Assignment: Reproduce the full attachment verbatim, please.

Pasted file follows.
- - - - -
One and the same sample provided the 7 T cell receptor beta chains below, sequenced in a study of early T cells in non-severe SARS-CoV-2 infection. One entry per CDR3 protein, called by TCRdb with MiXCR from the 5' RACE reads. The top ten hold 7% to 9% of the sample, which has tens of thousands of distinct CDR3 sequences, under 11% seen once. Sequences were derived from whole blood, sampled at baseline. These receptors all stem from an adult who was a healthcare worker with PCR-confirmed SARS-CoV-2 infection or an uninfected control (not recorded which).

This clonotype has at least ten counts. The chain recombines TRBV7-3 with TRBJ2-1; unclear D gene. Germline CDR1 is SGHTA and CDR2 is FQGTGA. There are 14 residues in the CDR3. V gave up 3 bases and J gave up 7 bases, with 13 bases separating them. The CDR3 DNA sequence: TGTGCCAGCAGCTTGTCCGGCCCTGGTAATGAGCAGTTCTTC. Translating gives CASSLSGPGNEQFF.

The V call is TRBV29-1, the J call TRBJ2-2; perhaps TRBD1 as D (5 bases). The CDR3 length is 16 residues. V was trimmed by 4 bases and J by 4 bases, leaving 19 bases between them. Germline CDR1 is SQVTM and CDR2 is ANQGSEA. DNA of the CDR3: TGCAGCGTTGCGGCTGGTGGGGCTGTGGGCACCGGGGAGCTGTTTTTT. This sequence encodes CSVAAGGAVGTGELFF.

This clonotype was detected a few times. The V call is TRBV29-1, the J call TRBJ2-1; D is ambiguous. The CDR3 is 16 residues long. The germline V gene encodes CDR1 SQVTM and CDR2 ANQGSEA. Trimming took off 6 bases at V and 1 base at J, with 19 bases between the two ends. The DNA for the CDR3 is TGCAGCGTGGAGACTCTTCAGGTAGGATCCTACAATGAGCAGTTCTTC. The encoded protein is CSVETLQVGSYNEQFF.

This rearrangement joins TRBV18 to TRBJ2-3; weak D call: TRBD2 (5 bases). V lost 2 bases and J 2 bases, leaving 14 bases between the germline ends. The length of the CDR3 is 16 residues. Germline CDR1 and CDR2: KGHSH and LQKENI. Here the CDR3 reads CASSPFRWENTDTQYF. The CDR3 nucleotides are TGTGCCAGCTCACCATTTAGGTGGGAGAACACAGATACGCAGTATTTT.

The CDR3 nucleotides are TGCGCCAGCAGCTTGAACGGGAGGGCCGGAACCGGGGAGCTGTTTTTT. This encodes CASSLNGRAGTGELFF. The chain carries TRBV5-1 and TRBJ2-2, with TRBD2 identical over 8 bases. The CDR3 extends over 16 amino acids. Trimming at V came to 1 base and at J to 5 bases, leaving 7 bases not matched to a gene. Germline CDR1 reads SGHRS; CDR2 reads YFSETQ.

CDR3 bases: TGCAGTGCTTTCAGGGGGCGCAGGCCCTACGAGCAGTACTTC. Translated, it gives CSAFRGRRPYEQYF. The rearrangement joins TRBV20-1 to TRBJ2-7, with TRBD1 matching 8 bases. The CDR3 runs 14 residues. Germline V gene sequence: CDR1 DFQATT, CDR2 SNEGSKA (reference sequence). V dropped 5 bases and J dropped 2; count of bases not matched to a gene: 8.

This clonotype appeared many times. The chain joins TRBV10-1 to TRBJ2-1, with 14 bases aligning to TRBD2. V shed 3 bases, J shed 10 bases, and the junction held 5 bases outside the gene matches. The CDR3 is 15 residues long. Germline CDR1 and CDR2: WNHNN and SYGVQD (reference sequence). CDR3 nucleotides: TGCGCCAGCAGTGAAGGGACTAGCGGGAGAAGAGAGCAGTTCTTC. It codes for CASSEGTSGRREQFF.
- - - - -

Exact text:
One and the same sample provided the 7 T cell receptor beta chains below, sequenced in a study of early T cells in non-severe SARS-CoV-2 infection. One entry per CDR3 protein, called by TCRdb with MiXCR from the 5' RACE reads. The top ten hold 7% to 9% of the sample, which has tens of thousands of distinct CDR3 sequences, under 11% seen once. Sequences were derived from whole blood, sampled at baseline. These receptors all stem from an adult who was a healthcare worker with PCR-confirmed SARS-CoV-2 infection or an uninfected control (not recorded which).

This clonotype has at least ten counts. The chain recombines TRBV7-3 with TRBJ2-1; unclear D gene. Germline CDR1 is SGHTA and CDR2 is FQGTGA. There are 14 residues in the CDR3. V gave up 3 bases and J gave up 7 bases, with 13 bases separating them. The CDR3 DNA sequence: TGTGCCAGCAGCTTGTCCGGCCCTGGTAATGAGCAGTTCTTC. Translating gives CASSLSGPGNEQFF.

The V call is TRBV29-1, the J call TRBJ2-2; perhaps TRBD1 as D (5 bases). The CDR3 length is 16 residues. V was trimmed by 4 bases and J by 4 bases, leaving 19 bases between them. Germline CDR1 is SQVTM and CDR2 is ANQGSEA. DNA of the CDR3: TGCAGCGTTGCGGCTGGTGGGGCTGTGGGCACCGGGGAGCTGTTTTTT. This sequence encodes CSVAAGGAVGTGELFF.

This clonotype was detected a few times. The V call is TRBV29-1, the J call TRBJ2-1; D is ambiguous. The CDR3 is 16 residues long. The germline V gene encodes CDR1 SQVTM and CDR2 ANQGSEA. Trimming took off 6 bases at V and 1 base at J, with 19 bases between the two ends. The DNA for the CDR3 is TGCAGCGTGGAGACTCTTCAGGTAGGATCCTACAATGAGCAGTTCTTC. The encoded protein is CSVETLQVGSYNEQFF.

This rearrangement joins TRBV18 to TRBJ2-3; weak D call: TRBD2 (5 bases). V lost 2 bases and J 2 bases, leaving 14 bases between the germline ends. The length of the CDR3 is 16 residues. Germline CDR1 and CDR2: KGHSH and LQKENI. Here the CDR3 reads CASSPFRWENTDTQYF. The CDR3 nucleotides are TGTGCCAGCTCACCATTTAGGTGGGAGAACACAGATACGCAGTATTTT.

The CDR3 nucleotides are TGCGCCAGCAGCTTGAACGGGAGGGCCGGAACCGGGGAGCTGTTTTTT. This encodes CASSLNGRAGTGELFF. The chain carries TRBV5-1 and TRBJ2-2, with TRBD2 identical over 8 bases. The CDR3 extends over 16 amino acids. Trimming at V came to 1 base and at J to 5 bases, leaving 7 bases not matched to a gene. Germline CDR1 reads SGHRS; CDR2 reads YFSETQ.

CDR3 bases: TGCAGTGCTTTCAGGGGGCGCAGGCCCTACGAGCAGTACTTC. Translated, it gives CSAFRGRRPYEQYF. The rearrangement joins TRBV20-1 to TRBJ2-7, with TRBD1 matching 8 bases. The CDR3 runs 14 residues. Germline V gene sequence: CDR1 DFQATT, CDR2 SNEGSKA (reference sequence). V dropped 5 bases and J dropped 2; count of bases not matched to a gene: 8.

This clonotype appeared many times. The chain joins TRBV10-1 to TRBJ2-1, with 14 bases aligning to TRBD2. V shed 3 bases, J shed 10 bases, and the junction held 5 bases outside the gene matches. The CDR3 is 15 residues long. Germline CDR1 and CDR2: WNHNN and SYGVQD (reference sequence). CDR3 nucleotides: TGCGCCAGCAGTGAAGGGACTAGCGGGAGAAGAGAGCAGTTCTTC. It codes for CASSEGTSGRREQFF.